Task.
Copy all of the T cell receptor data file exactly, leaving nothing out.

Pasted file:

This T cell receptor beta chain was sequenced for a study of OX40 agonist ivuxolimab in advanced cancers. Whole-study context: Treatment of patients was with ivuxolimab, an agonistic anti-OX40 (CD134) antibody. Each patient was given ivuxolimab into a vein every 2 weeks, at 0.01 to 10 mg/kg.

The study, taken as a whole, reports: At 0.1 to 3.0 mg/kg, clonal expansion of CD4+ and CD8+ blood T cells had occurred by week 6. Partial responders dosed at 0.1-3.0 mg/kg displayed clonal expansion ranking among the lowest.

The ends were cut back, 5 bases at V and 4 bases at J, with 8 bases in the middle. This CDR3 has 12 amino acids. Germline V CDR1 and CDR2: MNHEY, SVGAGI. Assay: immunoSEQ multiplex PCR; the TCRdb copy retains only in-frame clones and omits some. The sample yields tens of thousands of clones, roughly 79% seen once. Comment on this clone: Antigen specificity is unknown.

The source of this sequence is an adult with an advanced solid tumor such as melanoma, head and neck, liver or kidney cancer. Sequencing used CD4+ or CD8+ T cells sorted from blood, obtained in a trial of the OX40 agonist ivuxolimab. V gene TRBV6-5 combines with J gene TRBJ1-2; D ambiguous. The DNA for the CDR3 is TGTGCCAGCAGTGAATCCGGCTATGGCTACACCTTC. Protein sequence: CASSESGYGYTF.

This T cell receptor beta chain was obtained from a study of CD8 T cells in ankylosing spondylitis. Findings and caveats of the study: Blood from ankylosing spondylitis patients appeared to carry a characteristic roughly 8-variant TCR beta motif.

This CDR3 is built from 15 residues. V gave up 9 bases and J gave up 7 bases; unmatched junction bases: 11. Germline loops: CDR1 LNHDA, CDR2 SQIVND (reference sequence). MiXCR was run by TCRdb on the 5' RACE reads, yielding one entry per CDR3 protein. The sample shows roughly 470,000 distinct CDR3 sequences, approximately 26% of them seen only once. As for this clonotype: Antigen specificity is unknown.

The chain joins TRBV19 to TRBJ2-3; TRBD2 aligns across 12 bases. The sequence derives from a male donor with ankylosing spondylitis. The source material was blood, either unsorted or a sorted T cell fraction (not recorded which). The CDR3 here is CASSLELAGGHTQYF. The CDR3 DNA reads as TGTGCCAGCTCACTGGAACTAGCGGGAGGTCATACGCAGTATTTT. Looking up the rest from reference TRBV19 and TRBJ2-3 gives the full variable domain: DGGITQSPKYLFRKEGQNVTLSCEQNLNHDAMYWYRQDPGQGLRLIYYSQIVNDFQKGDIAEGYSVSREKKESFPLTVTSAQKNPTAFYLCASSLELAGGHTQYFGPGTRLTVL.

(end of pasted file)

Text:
This T cell receptor beta chain was sequenced for a study of OX40 agonist ivuxolimab in advanced cancers. Whole-study context: Treatment of patients was with ivuxolimab, an agonistic anti-OX40 (CD134) antibody. Each patient was given ivuxolimab into a vein every 2 weeks, at 0.01 to 10 mg/kg.

The study, taken as a whole, reports: At 0.1 to 3.0 mg/kg, clonal expansion of CD4+ and CD8+ blood T cells had occurred by week 6. Partial responders dosed at 0.1-3.0 mg/kg displayed clonal expansion ranking among the lowest.

The ends were cut back, 5 bases at V and 4 bases at J, with 8 bases in the middle. This CDR3 has 12 amino acids. Germline V CDR1 and CDR2: MNHEY, SVGAGI. Assay: immunoSEQ multiplex PCR; the TCRdb copy retains only in-frame clones and omits some. The sample yields tens of thousands of clones, roughly 79% seen once. Comment on this clone: Antigen specificity is unknown.

The source of this sequence is an adult with an advanced solid tumor such as melanoma, head and neck, liver or kidney cancer. Sequencing used CD4+ or CD8+ T cells sorted from blood, obtained in a trial of the OX40 agonist ivuxolimab. V gene TRBV6-5 combines with J gene TRBJ1-2; D ambiguous. The DNA for the CDR3 is TGTGCCAGCAGTGAATCCGGCTATGGCTACACCTTC. Protein sequence: CASSESGYGYTF.

This T cell receptor beta chain was obtained from a study of CD8 T cells in ankylosing spondylitis. Findings and caveats of the study: Blood from ankylosing spondylitis patients appeared to carry a characteristic roughly 8-variant TCR beta motif.

This CDR3 is built from 15 residues. V gave up 9 bases and J gave up 7 bases; unmatched junction bases: 11. Germline loops: CDR1 LNHDA, CDR2 SQIVND (reference sequence). MiXCR was run by TCRdb on the 5' RACE reads, yielding one entry per CDR3 protein. The sample shows roughly 470,000 distinct CDR3 sequences, approximately 26% of them seen only once. As for this clonotype: Antigen specificity is unknown.

The chain joins TRBV19 to TRBJ2-3; TRBD2 aligns across 12 bases. The sequence derives from a male donor with ankylosing spondylitis. The source material was blood, either unsorted or a sorted T cell fraction (not recorded which). The CDR3 here is CASSLELAGGHTQYF. The CDR3 DNA reads as TGTGCCAGCTCACTGGAACTAGCGGGAGGTCATACGCAGTATTTT. Looking up the rest from reference TRBV19 and TRBJ2-3 gives the full variable domain: DGGITQSPKYLFRKEGQNVTLSCEQNLNHDAMYWYRQDPGQGLRLIYYSQIVNDFQKGDIAEGYSVSREKKESFPLTVTSAQKNPTAFYLCASSLELAGGHTQYFGPGTRLTVL.